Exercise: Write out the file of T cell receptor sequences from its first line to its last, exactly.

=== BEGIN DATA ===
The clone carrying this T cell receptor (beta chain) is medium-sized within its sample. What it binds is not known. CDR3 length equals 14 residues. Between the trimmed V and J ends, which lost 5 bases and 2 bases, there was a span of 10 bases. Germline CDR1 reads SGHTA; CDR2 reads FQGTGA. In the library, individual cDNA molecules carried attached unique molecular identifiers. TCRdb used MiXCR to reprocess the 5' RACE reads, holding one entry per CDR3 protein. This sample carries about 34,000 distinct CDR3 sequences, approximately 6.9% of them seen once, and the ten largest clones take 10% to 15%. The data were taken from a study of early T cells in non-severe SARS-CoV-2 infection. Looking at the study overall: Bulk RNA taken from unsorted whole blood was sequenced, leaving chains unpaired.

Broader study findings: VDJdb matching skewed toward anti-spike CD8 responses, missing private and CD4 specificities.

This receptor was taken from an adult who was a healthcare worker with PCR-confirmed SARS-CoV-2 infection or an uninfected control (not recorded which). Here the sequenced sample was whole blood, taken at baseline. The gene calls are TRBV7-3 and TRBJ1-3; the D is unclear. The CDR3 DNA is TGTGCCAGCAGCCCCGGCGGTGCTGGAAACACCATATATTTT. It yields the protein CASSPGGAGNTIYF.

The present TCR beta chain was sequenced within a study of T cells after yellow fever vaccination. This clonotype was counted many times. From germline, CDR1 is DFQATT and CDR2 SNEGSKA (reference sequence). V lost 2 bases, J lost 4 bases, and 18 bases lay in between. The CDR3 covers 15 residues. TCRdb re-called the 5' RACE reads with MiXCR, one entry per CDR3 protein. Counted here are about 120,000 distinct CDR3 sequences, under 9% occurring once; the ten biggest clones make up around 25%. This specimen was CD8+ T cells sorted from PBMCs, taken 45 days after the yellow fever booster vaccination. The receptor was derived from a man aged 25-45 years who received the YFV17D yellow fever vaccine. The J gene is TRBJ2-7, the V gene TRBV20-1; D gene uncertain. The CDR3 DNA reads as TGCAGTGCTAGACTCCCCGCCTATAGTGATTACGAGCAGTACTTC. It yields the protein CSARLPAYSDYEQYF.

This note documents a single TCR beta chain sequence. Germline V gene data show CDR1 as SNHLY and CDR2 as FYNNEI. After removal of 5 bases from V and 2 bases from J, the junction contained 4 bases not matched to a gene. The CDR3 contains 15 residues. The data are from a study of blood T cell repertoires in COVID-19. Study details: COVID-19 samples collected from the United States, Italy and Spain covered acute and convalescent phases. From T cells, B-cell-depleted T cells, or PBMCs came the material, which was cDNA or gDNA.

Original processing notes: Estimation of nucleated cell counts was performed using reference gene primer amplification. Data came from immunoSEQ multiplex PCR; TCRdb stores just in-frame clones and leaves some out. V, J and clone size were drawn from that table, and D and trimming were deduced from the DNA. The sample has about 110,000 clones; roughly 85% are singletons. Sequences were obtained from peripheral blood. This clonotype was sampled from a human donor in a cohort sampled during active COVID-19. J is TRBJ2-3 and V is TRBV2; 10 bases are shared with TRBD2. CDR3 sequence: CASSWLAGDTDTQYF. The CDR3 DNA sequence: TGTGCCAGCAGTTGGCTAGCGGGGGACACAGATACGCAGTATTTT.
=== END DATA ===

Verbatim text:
The clone carrying this T cell receptor (beta chain) is medium-sized within its sample. What it binds is not known. CDR3 length equals 14 residues. Between the trimmed V and J ends, which lost 5 bases and 2 bases, there was a span of 10 bases. Germline CDR1 reads SGHTA; CDR2 reads FQGTGA. In the library, individual cDNA molecules carried attached unique molecular identifiers. TCRdb used MiXCR to reprocess the 5' RACE reads, holding one entry per CDR3 protein. This sample carries about 34,000 distinct CDR3 sequences, approximately 6.9% of them seen once, and the ten largest clones take 10% to 15%. The data were taken from a study of early T cells in non-severe SARS-CoV-2 infection. Looking at the study overall: Bulk RNA taken from unsorted whole blood was sequenced, leaving chains unpaired.

Broader study findings: VDJdb matching skewed toward anti-spike CD8 responses, missing private and CD4 specificities.

This receptor was taken from an adult who was a healthcare worker with PCR-confirmed SARS-CoV-2 infection or an uninfected control (not recorded which). Here the sequenced sample was whole blood, taken at baseline. The gene calls are TRBV7-3 and TRBJ1-3; the D is unclear. The CDR3 DNA is TGTGCCAGCAGCCCCGGCGGTGCTGGAAACACCATATATTTT. It yields the protein CASSPGGAGNTIYF.

The present TCR beta chain was sequenced within a study of T cells after yellow fever vaccination. This clonotype was counted many times. From germline, CDR1 is DFQATT and CDR2 SNEGSKA (reference sequence). V lost 2 bases, J lost 4 bases, and 18 bases lay in between. The CDR3 covers 15 residues. TCRdb re-called the 5' RACE reads with MiXCR, one entry per CDR3 protein. Counted here are about 120,000 distinct CDR3 sequences, under 9% occurring once; the ten biggest clones make up around 25%. This specimen was CD8+ T cells sorted from PBMCs, taken 45 days after the yellow fever booster vaccination. The receptor was derived from a man aged 25-45 years who received the YFV17D yellow fever vaccine. The J gene is TRBJ2-7, the V gene TRBV20-1; D gene uncertain. The CDR3 DNA reads as TGCAGTGCTAGACTCCCCGCCTATAGTGATTACGAGCAGTACTTC. It yields the protein CSARLPAYSDYEQYF.

This note documents a single TCR beta chain sequence. Germline V gene data show CDR1 as SNHLY and CDR2 as FYNNEI. After removal of 5 bases from V and 2 bases from J, the junction contained 4 bases not matched to a gene. The CDR3 contains 15 residues. The data are from a study of blood T cell repertoires in COVID-19. Study details: COVID-19 samples collected from the United States, Italy and Spain covered acute and convalescent phases. From T cells, B-cell-depleted T cells, or PBMCs came the material, which was cDNA or gDNA.

Original processing notes: Estimation of nucleated cell counts was performed using reference gene primer amplification. Data came from immunoSEQ multiplex PCR; TCRdb stores just in-frame clones and leaves some out. V, J and clone size were drawn from that table, and D and trimming were deduced from the DNA. The sample has about 110,000 clones; roughly 85% are singletons. Sequences were obtained from peripheral blood. This clonotype was sampled from a human donor in a cohort sampled during active COVID-19. J is TRBJ2-3 and V is TRBV2; 10 bases are shared with TRBD2. CDR3 sequence: CASSWLAGDTDTQYF. The CDR3 DNA sequence: TGTGCCAGCAGTTGGCTAGCGGGGGACACAGATACGCAGTATTTT.